The fast-changing world of technology could be a significant challenge in the global mining industry to ensuring that graduates are equipped with the relevant skills and training to meet the changing demands of the Fourth Industrial Revolution, says the University of the Witwatersrand’s (Wits’) School of Mining Engineering associate lecturer Professor Duduzile Magazi.
“If the mining industry does not adapt to change, there is no way it can survive this ever-increasing reliance and need to include technology in various systems in the mining value chain.”
She suggests that an increase in research and development on artificial intelligence at the higher education and training level can be incorporated into mining systems to enhance their efficiency. Magazi further indicates that there are several “pockets of excellence” paving the way for technology in the mining industry.
For example, the partnership of gold miner Sibanye-Stillwater and the Wits Mining Institute to develop the Digital Mining Laboratory (DigiMine), which comprises a 24/7 digitally monitored, simulated underground mining environment will help the industry in technological advancements. Magazi adds that the Wits School of Mining Engineering research agenda to develop digital technologies for mining applications will also assist the industry in thriving in the Fourth Industrial Revolution.
DigiMine was launched in March at the Chamber of Mines building at Wits’ West Campus. Its facilities include a vertical shaft in a stairwell, a tunnel and stope in the basement, and a range of communication and digital systems to allow for research that will “create the mine of the future”, Mining Weekly reported.
Sibanye’s total investment from 2015 to 2020 will amount to R27.5-million, with R9-million of the miner’s most recent investment of R15-million used to fund DigiMine research.
In addition, Wits vice-chancellor Professor Adam Habib and Wits School of Mining Engineering head Professor Cuthbert Musingwini will each allocate R3-million for student support and strategic projects.
Magazi welcomes an investment in research and technology in the mining sector, emphasising that technological advancements should take place gradually in continuous consultation with industry representatives. “The technology introduced should enhance the workforce’s efficiency and safety without threatening their livelihood through job security.”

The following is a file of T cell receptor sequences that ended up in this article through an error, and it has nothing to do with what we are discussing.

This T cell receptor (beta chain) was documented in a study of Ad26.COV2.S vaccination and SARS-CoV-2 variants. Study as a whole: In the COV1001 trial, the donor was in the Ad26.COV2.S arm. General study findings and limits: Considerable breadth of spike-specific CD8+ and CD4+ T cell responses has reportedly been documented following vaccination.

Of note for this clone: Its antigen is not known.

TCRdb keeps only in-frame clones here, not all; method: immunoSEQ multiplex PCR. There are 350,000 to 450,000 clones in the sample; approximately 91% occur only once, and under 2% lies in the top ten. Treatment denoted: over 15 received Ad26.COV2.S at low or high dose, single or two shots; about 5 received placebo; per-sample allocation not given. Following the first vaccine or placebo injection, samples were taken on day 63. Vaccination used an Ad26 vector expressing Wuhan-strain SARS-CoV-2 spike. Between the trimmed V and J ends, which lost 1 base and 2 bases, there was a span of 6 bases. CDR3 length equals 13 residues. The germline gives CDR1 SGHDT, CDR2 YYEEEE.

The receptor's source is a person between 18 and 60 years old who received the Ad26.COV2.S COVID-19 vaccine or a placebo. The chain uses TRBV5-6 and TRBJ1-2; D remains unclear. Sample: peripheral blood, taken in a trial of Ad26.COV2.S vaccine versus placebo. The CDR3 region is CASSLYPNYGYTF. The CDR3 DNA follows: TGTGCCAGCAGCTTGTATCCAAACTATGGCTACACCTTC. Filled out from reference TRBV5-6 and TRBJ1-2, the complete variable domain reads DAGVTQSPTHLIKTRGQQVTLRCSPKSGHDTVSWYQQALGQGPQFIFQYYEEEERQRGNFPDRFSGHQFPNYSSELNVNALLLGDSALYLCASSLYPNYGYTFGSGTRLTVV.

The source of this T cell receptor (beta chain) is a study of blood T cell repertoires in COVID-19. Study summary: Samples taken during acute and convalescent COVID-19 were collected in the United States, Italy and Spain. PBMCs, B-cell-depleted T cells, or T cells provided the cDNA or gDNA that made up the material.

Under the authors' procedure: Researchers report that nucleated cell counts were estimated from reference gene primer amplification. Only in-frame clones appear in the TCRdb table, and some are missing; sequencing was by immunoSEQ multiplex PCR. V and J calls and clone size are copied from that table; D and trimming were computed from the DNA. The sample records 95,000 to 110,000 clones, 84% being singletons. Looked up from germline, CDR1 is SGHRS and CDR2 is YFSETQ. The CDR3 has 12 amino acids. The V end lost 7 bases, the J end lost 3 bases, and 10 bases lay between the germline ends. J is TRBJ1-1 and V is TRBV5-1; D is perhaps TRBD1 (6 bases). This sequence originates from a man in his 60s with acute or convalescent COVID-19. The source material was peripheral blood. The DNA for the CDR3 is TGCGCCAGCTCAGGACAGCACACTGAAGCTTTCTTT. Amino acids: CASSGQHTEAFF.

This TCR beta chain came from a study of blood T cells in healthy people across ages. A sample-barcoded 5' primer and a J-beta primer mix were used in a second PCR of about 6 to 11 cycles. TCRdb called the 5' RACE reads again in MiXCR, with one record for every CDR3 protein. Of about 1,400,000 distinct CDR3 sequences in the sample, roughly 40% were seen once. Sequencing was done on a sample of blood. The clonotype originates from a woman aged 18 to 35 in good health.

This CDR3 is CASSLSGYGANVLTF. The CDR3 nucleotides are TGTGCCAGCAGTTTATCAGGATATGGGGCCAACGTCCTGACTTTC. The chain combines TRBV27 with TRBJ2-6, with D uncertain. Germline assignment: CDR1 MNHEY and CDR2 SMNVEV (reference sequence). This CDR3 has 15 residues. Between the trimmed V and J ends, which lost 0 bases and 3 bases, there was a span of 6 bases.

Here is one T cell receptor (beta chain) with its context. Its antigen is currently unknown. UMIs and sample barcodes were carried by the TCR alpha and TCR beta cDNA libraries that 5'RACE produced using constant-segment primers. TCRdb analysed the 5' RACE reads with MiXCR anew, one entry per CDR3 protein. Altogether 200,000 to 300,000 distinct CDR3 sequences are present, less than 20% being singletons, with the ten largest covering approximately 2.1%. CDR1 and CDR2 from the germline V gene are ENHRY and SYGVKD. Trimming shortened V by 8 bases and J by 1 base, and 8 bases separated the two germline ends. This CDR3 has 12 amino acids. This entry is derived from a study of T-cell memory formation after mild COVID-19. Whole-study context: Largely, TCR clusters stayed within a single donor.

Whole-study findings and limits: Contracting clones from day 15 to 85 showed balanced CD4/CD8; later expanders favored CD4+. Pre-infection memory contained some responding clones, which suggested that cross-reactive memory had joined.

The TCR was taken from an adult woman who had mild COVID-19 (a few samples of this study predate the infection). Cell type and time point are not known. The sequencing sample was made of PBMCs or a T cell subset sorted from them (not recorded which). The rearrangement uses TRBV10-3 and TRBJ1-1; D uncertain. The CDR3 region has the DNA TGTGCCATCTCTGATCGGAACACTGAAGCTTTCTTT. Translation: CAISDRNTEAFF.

Magazi highlights an increasing synergy between the higher education providers and relevant stakeholders, such as the Southern African Institute of Mining and Metallurgy (SAIMM), which provide an opportunity for Wits School of Mining Engineering students to participate in SAIMM conferences for insights and networking.
“There is a yearly SAIMM conference held for students to present their fourth-year mining engineering projects in a conference setting. It is through initiatives such as this one that the students get a suitable platform to showcase their talents and have an opportunity to be head-hunted by people from industry.”
The SAIMM has been hosting the conference since 2002, and this year’s conference will be held in Johannesburg on October 24, to be attended by mining experts. There will be 11 mining and 11 metallurgical presentations on the day.
Wits, in partnership with SAIMM and training provider Latfure, which is cofunded by the European Union education and training programme Erasmus+, aims to strengthen relations between the local higher education systems and the country’s wider economic and social environment.
Magazi states that the three-year pilot programme started in February 2017 for South Africa and Mozambique, and it will equip the students with the practical and relevant skills to graduate as competent individuals in their specific fields.
“The Latfure programme will be an opportunity to get the representatives from industry in one room with academics, students and representatives from governments to discuss the most pressing topics,” Magazi concludes.